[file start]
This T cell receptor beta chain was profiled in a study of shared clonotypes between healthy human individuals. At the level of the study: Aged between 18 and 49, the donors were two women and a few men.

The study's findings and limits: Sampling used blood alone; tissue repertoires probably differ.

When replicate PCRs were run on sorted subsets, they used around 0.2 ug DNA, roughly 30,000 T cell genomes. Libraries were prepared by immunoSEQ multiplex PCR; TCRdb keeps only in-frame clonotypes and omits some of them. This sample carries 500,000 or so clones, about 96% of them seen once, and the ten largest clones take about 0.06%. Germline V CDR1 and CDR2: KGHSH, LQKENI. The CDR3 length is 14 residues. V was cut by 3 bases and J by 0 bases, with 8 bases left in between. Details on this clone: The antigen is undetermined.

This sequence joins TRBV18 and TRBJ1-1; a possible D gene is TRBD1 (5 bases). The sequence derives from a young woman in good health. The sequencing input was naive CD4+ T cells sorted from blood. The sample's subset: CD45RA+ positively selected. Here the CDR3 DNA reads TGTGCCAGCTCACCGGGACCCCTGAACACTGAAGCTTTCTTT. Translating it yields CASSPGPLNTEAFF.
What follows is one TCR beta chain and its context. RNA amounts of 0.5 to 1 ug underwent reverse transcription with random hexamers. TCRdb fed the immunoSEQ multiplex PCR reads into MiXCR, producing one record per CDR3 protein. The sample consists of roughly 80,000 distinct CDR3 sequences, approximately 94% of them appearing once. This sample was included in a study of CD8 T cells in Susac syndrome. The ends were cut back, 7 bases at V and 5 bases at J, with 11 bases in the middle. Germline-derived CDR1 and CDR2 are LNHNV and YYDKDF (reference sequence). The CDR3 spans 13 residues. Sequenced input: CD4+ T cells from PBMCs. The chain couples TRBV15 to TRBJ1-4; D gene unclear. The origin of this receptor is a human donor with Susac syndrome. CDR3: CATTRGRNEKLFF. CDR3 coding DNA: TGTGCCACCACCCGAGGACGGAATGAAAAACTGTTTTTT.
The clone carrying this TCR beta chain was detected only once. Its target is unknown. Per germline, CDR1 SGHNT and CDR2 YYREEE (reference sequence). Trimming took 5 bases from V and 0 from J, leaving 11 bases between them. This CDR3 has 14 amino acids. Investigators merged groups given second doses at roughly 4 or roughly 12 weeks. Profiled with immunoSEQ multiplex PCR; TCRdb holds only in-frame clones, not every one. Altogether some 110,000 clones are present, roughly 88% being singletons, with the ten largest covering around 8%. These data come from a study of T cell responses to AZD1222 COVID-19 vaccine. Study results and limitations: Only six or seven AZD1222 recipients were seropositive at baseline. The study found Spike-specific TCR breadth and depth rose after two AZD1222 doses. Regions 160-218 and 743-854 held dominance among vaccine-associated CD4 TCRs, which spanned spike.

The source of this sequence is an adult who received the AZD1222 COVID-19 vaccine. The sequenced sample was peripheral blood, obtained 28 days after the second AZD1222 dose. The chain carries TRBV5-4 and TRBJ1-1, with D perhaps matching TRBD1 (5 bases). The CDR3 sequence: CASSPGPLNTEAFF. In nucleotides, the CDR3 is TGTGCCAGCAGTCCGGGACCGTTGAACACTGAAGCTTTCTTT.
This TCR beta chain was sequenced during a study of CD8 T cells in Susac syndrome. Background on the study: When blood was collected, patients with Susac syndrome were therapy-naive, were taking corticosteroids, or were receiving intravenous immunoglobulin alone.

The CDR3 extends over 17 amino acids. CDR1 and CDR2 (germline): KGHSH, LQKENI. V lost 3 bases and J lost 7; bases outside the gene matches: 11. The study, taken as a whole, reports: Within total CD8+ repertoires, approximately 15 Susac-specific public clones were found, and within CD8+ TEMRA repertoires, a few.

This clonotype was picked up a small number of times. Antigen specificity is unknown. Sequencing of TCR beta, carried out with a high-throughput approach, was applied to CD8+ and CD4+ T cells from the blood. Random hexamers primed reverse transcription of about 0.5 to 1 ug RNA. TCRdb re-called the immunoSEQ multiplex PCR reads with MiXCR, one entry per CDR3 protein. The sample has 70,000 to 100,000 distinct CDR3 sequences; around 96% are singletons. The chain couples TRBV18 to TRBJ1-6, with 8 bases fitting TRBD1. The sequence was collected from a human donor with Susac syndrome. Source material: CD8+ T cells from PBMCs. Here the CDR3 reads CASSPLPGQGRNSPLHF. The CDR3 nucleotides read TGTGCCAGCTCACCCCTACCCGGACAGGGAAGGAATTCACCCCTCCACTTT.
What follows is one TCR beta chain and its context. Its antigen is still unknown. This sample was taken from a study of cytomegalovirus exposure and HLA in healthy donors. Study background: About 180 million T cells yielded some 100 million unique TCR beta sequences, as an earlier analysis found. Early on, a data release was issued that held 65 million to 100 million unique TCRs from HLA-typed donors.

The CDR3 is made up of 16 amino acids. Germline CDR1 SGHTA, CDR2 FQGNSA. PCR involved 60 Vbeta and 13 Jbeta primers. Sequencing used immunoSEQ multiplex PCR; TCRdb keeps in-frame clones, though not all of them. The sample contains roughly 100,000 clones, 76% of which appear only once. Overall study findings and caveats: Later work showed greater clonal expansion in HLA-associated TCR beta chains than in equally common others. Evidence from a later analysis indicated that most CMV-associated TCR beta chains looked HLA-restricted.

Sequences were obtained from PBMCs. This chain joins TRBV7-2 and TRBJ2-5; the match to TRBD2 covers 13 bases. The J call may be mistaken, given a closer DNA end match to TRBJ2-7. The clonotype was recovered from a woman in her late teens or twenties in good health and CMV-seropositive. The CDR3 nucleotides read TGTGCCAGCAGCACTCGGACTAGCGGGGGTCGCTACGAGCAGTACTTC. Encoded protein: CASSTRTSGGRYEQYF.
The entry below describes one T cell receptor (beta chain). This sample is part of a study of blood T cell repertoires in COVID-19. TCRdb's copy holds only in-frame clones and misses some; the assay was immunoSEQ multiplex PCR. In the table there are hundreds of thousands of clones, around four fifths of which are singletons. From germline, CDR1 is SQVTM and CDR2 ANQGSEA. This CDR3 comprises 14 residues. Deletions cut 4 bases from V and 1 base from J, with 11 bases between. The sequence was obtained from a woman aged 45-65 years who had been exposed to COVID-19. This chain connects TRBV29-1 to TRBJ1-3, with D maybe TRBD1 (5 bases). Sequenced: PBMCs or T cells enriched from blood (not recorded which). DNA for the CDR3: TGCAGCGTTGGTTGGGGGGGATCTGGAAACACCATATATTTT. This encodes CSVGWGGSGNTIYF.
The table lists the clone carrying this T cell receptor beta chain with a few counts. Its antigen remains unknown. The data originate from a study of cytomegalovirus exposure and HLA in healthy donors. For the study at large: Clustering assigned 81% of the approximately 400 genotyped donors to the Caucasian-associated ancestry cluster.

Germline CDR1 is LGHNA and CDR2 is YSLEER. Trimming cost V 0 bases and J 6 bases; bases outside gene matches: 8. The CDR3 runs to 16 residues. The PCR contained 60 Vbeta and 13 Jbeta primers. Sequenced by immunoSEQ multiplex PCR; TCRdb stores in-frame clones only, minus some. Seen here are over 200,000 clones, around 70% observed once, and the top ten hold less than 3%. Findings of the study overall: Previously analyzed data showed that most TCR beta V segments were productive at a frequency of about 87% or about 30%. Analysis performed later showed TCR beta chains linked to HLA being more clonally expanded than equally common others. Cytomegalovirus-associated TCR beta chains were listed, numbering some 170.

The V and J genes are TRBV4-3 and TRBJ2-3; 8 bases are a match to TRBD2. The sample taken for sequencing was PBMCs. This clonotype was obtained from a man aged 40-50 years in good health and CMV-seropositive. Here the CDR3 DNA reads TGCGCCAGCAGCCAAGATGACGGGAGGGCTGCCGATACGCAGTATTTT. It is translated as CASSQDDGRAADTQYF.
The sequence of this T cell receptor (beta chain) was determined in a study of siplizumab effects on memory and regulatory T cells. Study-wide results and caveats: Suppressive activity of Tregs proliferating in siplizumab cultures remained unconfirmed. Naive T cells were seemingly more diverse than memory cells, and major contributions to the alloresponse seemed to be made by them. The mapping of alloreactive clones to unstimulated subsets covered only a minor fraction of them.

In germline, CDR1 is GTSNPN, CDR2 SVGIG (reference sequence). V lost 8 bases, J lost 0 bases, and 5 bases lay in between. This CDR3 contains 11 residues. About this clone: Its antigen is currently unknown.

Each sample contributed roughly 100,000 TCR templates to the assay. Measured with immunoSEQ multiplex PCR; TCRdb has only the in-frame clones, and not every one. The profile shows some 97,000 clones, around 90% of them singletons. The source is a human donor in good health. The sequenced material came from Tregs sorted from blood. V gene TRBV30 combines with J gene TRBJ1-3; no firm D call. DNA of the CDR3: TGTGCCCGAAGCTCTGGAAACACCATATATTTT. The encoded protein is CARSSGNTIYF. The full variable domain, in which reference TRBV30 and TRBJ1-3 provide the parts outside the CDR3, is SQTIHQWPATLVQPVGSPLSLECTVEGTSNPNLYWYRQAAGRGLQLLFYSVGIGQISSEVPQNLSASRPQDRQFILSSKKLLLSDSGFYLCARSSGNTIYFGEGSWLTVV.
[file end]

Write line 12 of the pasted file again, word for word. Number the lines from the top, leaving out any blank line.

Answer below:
The CDR3 is made up of 16 amino acids. Germline CDR1 SGHTA, CDR2 FQGNSA. PCR involved 60 Vbeta and 13 Jbeta primers. Sequencing used immunoSEQ multiplex PCR; TCRdb keeps in-frame clones, though not all of them. The sample contains roughly 100,000 clones, 76% of which appear only once. Overall study findings and caveats: Later work showed greater clonal expansion in HLA-associated TCR beta chains than in equally common others. Evidence from a later analysis indicated that most CMV-associated TCR beta chains looked HLA-restricted.